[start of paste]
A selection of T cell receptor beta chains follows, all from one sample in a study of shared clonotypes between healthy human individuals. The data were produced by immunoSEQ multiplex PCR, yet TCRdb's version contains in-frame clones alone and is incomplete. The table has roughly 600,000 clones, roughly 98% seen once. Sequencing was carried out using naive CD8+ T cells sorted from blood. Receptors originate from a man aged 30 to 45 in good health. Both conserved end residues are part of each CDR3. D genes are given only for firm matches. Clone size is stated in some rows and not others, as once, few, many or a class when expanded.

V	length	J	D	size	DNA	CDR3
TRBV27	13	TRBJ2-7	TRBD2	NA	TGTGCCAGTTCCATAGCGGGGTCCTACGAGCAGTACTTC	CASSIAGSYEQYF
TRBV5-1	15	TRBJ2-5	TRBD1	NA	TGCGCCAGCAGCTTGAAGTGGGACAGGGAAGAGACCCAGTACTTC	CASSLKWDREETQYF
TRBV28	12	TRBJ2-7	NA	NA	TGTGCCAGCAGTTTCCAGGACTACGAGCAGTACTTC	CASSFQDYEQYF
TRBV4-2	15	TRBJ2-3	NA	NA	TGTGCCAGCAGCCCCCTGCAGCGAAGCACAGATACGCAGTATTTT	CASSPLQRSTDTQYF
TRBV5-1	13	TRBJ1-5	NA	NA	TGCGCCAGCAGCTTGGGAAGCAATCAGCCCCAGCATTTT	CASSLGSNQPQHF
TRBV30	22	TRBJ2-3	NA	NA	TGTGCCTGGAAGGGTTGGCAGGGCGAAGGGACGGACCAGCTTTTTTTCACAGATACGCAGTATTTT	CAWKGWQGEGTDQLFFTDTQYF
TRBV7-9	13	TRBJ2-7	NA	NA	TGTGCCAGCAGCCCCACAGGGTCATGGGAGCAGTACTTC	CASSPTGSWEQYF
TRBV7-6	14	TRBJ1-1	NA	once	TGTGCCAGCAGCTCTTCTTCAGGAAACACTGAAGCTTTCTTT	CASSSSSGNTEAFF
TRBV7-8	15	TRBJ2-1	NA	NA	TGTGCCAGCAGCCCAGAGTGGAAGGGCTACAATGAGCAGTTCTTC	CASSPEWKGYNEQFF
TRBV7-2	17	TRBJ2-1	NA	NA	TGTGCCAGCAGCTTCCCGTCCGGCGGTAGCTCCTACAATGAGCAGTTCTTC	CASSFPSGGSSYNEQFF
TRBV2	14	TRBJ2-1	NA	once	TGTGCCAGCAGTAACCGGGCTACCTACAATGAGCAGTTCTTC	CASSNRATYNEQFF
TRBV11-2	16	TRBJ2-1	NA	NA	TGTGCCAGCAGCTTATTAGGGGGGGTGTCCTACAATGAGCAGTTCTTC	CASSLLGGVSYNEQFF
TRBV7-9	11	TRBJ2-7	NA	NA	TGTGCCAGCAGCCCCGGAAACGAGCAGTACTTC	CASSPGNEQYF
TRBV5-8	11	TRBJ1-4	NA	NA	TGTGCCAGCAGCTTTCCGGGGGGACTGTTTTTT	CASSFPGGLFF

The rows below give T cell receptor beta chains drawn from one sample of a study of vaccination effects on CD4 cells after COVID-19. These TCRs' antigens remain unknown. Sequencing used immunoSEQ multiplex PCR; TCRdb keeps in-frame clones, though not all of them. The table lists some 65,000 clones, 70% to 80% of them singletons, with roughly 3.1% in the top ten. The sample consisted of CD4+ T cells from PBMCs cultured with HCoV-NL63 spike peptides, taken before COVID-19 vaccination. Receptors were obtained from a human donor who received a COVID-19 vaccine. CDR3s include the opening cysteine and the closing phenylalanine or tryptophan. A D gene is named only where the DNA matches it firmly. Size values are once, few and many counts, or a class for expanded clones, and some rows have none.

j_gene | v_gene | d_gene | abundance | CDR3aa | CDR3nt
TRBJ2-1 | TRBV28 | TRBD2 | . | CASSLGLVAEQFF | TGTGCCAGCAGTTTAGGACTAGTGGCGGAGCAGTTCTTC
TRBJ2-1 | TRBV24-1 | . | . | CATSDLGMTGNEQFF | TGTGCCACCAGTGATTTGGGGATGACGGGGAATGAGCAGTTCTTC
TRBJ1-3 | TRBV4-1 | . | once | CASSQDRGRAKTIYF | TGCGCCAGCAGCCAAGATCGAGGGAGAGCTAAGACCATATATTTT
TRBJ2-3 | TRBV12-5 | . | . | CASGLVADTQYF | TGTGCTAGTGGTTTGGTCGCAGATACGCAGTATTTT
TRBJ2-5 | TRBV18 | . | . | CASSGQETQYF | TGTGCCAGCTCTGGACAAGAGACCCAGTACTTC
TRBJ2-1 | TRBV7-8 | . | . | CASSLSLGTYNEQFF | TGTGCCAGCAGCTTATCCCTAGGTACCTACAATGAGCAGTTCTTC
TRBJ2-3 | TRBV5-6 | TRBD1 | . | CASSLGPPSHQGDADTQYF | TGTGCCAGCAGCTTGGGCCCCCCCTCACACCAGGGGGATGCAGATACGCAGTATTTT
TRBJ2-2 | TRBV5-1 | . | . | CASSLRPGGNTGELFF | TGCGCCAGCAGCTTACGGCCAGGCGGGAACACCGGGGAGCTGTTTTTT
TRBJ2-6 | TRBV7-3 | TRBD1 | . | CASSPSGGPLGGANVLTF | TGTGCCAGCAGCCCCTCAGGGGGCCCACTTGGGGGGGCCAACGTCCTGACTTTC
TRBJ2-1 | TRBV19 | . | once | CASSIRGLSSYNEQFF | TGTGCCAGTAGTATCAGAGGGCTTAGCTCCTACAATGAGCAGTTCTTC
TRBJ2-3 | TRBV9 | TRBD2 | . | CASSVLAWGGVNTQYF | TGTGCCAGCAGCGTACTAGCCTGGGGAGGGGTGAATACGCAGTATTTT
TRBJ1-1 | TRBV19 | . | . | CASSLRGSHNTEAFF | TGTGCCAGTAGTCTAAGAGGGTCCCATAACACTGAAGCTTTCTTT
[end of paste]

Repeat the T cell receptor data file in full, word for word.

A selection of T cell receptor beta chains follows, all from one sample in a study of shared clonotypes between healthy human individuals. The data were produced by immunoSEQ multiplex PCR, yet TCRdb's version contains in-frame clones alone and is incomplete. The table has roughly 600,000 clones, roughly 98% seen once. Sequencing was carried out using naive CD8+ T cells sorted from blood. Receptors originate from a man aged 30 to 45 in good health. Both conserved end residues are part of each CDR3. D genes are given only for firm matches. Clone size is stated in some rows and not others, as once, few, many or a class when expanded.

V	length	J	D	size	DNA	CDR3
TRBV27	13	TRBJ2-7	TRBD2	NA	TGTGCCAGTTCCATAGCGGGGTCCTACGAGCAGTACTTC	CASSIAGSYEQYF
TRBV5-1	15	TRBJ2-5	TRBD1	NA	TGCGCCAGCAGCTTGAAGTGGGACAGGGAAGAGACCCAGTACTTC	CASSLKWDREETQYF
TRBV28	12	TRBJ2-7	NA	NA	TGTGCCAGCAGTTTCCAGGACTACGAGCAGTACTTC	CASSFQDYEQYF
TRBV4-2	15	TRBJ2-3	NA	NA	TGTGCCAGCAGCCCCCTGCAGCGAAGCACAGATACGCAGTATTTT	CASSPLQRSTDTQYF
TRBV5-1	13	TRBJ1-5	NA	NA	TGCGCCAGCAGCTTGGGAAGCAATCAGCCCCAGCATTTT	CASSLGSNQPQHF
TRBV30	22	TRBJ2-3	NA	NA	TGTGCCTGGAAGGGTTGGCAGGGCGAAGGGACGGACCAGCTTTTTTTCACAGATACGCAGTATTTT	CAWKGWQGEGTDQLFFTDTQYF
TRBV7-9	13	TRBJ2-7	NA	NA	TGTGCCAGCAGCCCCACAGGGTCATGGGAGCAGTACTTC	CASSPTGSWEQYF
TRBV7-6	14	TRBJ1-1	NA	once	TGTGCCAGCAGCTCTTCTTCAGGAAACACTGAAGCTTTCTTT	CASSSSSGNTEAFF
TRBV7-8	15	TRBJ2-1	NA	NA	TGTGCCAGCAGCCCAGAGTGGAAGGGCTACAATGAGCAGTTCTTC	CASSPEWKGYNEQFF
TRBV7-2	17	TRBJ2-1	NA	NA	TGTGCCAGCAGCTTCCCGTCCGGCGGTAGCTCCTACAATGAGCAGTTCTTC	CASSFPSGGSSYNEQFF
TRBV2	14	TRBJ2-1	NA	once	TGTGCCAGCAGTAACCGGGCTACCTACAATGAGCAGTTCTTC	CASSNRATYNEQFF
TRBV11-2	16	TRBJ2-1	NA	NA	TGTGCCAGCAGCTTATTAGGGGGGGTGTCCTACAATGAGCAGTTCTTC	CASSLLGGVSYNEQFF
TRBV7-9	11	TRBJ2-7	NA	NA	TGTGCCAGCAGCCCCGGAAACGAGCAGTACTTC	CASSPGNEQYF
TRBV5-8	11	TRBJ1-4	NA	NA	TGTGCCAGCAGCTTTCCGGGGGGACTGTTTTTT	CASSFPGGLFF

The rows below give T cell receptor beta chains drawn from one sample of a study of vaccination effects on CD4 cells after COVID-19. These TCRs' antigens remain unknown. Sequencing used immunoSEQ multiplex PCR; TCRdb keeps in-frame clones, though not all of them. The table lists some 65,000 clones, 70% to 80% of them singletons, with roughly 3.1% in the top ten. The sample consisted of CD4+ T cells from PBMCs cultured with HCoV-NL63 spike peptides, taken before COVID-19 vaccination. Receptors were obtained from a human donor who received a COVID-19 vaccine. CDR3s include the opening cysteine and the closing phenylalanine or tryptophan. A D gene is named only where the DNA matches it firmly. Size values are once, few and many counts, or a class for expanded clones, and some rows have none.

j_gene | v_gene | d_gene | abundance | CDR3aa | CDR3nt
TRBJ2-1 | TRBV28 | TRBD2 | . | CASSLGLVAEQFF | TGTGCCAGCAGTTTAGGACTAGTGGCGGAGCAGTTCTTC
TRBJ2-1 | TRBV24-1 | . | . | CATSDLGMTGNEQFF | TGTGCCACCAGTGATTTGGGGATGACGGGGAATGAGCAGTTCTTC
TRBJ1-3 | TRBV4-1 | . | once | CASSQDRGRAKTIYF | TGCGCCAGCAGCCAAGATCGAGGGAGAGCTAAGACCATATATTTT
TRBJ2-3 | TRBV12-5 | . | . | CASGLVADTQYF | TGTGCTAGTGGTTTGGTCGCAGATACGCAGTATTTT
TRBJ2-5 | TRBV18 | . | . | CASSGQETQYF | TGTGCCAGCTCTGGACAAGAGACCCAGTACTTC
TRBJ2-1 | TRBV7-8 | . | . | CASSLSLGTYNEQFF | TGTGCCAGCAGCTTATCCCTAGGTACCTACAATGAGCAGTTCTTC
TRBJ2-3 | TRBV5-6 | TRBD1 | . | CASSLGPPSHQGDADTQYF | TGTGCCAGCAGCTTGGGCCCCCCCTCACACCAGGGGGATGCAGATACGCAGTATTTT
TRBJ2-2 | TRBV5-1 | . | . | CASSLRPGGNTGELFF | TGCGCCAGCAGCTTACGGCCAGGCGGGAACACCGGGGAGCTGTTTTTT
TRBJ2-6 | TRBV7-3 | TRBD1 | . | CASSPSGGPLGGANVLTF | TGTGCCAGCAGCCCCTCAGGGGGCCCACTTGGGGGGGCCAACGTCCTGACTTTC
TRBJ2-1 | TRBV19 | . | once | CASSIRGLSSYNEQFF | TGTGCCAGTAGTATCAGAGGGCTTAGCTCCTACAATGAGCAGTTCTTC
TRBJ2-3 | TRBV9 | TRBD2 | . | CASSVLAWGGVNTQYF | TGTGCCAGCAGCGTACTAGCCTGGGGAGGGGTGAATACGCAGTATTTT
TRBJ1-1 | TRBV19 | . | . | CASSLRGSHNTEAFF | TGTGCCAGTAGTCTAAGAGGGTCCCATAACACTGAAGCTTTCTTT